The difference is that heroin addicts know that they’re in withdrawal. And they know that if they can make it through a few days, it will get better. People suffering through the pain of a breakup have no such assurances, and just feel scared and helpless.
Reminding yourself that you are in physical withdrawal will help you make sense of what is happening. It will also help you remember that this is temporary, and a sign that your recovery has begun.
3. Give yourself time.
Would you expect someone going through the agony of withdrawal, to function like a nothing was wrong? Of course not, but somehow we don’t allow broken hearted people the time and space they need to put themselves back together again before we brightly encourage them to get out there and date, make some new friends, or enthusiastically take up a new hobby.
Recovery does not work that way. You are going through something big, and you are allowed to not be okay for a while. Embrace your sadness. Feel your pain. Acknowledge the losses. The paradox of grief is that the more bravely we allow it, and allow ourselves to not be okay for a while, the faster we heal.
This is a fragile, vulnerable time and giving yourself time and space to heal from this emotional injury, just like you would a physical injury, will help strengthen you so that when the time is right you can start moving forward again.
4. Go cold-turkey.
Decide to be done. If it’s too hard to think about never seeing your Ex again, commit to not connecting with them today. And that means not interacting with them literally, virtually, or in your mind.
This last part, “mind cleansing,” is the hardest, but the most essential to your recovery. It’s one thing to stop having contact with your Ex, cut the digital cords of social media, and avoid likely run-ins. But just because you’re not with your Ex physically doesn’t change their constant presence in your mind. And herein lies the issue: Every time you think about your Ex, it reinforces your emotional and physical bond.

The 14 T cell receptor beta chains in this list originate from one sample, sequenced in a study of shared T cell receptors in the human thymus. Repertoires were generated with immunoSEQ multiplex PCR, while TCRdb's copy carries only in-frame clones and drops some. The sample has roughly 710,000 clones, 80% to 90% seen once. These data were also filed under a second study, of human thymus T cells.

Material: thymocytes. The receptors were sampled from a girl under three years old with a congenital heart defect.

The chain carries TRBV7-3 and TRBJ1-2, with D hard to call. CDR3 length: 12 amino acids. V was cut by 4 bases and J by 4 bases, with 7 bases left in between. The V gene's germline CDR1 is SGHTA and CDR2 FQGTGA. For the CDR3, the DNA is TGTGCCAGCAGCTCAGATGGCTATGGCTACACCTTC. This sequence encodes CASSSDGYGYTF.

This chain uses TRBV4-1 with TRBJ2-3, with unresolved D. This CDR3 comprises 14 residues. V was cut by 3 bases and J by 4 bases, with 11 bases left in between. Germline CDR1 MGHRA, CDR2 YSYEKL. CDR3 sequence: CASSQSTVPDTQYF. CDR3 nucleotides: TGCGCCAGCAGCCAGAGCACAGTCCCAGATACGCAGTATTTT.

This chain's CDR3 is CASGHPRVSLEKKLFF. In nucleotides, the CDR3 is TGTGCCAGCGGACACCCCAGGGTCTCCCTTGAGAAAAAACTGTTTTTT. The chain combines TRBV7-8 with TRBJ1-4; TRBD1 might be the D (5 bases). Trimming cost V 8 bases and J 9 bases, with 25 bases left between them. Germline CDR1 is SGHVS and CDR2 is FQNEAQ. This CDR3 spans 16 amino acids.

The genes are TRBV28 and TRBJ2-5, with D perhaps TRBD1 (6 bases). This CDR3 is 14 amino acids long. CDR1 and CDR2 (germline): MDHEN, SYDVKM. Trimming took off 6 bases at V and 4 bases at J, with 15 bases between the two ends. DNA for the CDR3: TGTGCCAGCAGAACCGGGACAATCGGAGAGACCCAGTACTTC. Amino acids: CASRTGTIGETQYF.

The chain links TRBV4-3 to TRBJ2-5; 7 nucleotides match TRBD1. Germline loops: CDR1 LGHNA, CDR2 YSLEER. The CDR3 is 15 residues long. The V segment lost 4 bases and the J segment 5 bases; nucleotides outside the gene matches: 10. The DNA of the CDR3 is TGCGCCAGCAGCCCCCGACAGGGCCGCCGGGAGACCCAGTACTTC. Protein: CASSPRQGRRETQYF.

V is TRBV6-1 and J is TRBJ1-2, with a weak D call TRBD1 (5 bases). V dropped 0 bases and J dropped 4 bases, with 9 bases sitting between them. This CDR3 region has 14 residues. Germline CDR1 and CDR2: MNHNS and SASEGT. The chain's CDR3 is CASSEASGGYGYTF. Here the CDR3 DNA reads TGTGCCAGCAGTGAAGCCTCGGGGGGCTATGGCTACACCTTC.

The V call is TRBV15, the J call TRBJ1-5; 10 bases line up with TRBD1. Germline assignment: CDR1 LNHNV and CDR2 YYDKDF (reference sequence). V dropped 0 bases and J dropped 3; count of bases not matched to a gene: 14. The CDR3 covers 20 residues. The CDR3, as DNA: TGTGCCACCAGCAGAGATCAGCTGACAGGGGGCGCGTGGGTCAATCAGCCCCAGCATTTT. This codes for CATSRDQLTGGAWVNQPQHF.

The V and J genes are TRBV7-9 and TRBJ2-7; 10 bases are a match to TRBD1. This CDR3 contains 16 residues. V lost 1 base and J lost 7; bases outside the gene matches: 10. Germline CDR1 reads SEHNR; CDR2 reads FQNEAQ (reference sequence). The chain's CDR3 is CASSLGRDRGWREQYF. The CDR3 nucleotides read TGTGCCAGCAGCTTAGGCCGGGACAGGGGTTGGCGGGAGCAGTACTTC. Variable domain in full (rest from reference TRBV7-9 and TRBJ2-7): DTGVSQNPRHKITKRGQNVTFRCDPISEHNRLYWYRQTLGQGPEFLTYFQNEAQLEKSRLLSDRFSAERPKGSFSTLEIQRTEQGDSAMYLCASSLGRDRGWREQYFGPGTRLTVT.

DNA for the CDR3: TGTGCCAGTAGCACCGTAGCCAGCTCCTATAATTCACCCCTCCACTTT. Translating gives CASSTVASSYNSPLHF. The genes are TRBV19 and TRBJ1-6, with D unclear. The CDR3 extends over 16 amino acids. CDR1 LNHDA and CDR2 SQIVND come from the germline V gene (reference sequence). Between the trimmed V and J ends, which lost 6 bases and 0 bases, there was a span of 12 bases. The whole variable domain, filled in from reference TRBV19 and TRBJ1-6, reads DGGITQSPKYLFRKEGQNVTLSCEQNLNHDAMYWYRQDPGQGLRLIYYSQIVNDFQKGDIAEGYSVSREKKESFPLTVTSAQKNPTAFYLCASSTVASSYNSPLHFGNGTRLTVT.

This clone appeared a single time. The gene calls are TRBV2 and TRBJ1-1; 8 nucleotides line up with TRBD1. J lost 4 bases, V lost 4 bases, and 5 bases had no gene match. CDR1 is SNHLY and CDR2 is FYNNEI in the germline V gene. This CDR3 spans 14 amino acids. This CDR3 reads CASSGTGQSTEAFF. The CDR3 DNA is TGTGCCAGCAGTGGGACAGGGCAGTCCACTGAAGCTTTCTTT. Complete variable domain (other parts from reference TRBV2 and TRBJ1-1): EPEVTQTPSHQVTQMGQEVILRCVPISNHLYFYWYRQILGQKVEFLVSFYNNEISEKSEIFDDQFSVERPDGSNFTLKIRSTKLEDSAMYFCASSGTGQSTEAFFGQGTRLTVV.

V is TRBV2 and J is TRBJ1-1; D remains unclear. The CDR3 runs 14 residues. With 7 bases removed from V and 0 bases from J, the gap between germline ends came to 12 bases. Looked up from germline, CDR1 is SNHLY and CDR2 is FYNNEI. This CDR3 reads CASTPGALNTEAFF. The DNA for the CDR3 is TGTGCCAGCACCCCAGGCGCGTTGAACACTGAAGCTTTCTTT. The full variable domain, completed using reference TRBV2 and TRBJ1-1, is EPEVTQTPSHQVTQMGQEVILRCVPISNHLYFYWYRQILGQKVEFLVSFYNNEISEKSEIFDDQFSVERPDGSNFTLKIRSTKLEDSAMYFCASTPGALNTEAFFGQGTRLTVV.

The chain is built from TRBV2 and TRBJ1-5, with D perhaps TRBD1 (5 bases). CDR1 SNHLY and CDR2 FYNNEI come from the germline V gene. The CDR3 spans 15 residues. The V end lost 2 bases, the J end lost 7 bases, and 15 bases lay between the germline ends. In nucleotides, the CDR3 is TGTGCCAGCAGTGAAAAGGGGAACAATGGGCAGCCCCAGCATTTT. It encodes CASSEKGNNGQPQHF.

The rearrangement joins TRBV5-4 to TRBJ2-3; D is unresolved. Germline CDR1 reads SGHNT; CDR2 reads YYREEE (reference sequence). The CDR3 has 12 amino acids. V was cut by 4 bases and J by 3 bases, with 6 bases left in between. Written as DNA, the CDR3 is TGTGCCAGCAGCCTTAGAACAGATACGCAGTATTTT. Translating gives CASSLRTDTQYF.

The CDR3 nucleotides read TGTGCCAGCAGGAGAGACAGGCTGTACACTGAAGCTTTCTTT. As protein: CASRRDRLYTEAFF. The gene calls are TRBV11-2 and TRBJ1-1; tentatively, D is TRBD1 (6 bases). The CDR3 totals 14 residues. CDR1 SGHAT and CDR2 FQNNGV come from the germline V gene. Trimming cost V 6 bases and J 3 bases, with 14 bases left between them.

It can be enormously difficult to redirect your thoughts and come mindfully back into the present moment over and over again. But developing this kind of mind control, and stopping yourself from going down the angsty rabbit-hole of daydreams, rumination, and rehashing will set you free quicker than anything else.
5. Don’t panic.
People can get really worried about themselves when they are wracked with pain, and feeling like they are falling apart in the aftermath of a breakup. When you can’t stop thinking about your Ex even though you know you should, and you can’t “get over it” as speedily as everyone wants you to, it’s easy to get tricked into believing that there is something wrong.
There isn’t. You’re in withdrawal, and your body feels it. You’re craving something that you can no longer have. Embrace the process of recovery, give yourself time to heal, and have faith in the process. You’ll be on the other side soon.
Dr. Lisa Marie Bobby, LMFT, BCC is the founder of Growing Self Counseling and Coaching in Denver, Colorado, author of “Exaholics: Breaking Your Addiction to Your Ex Love,” and the host of The Love, Happiness and Success Podcast.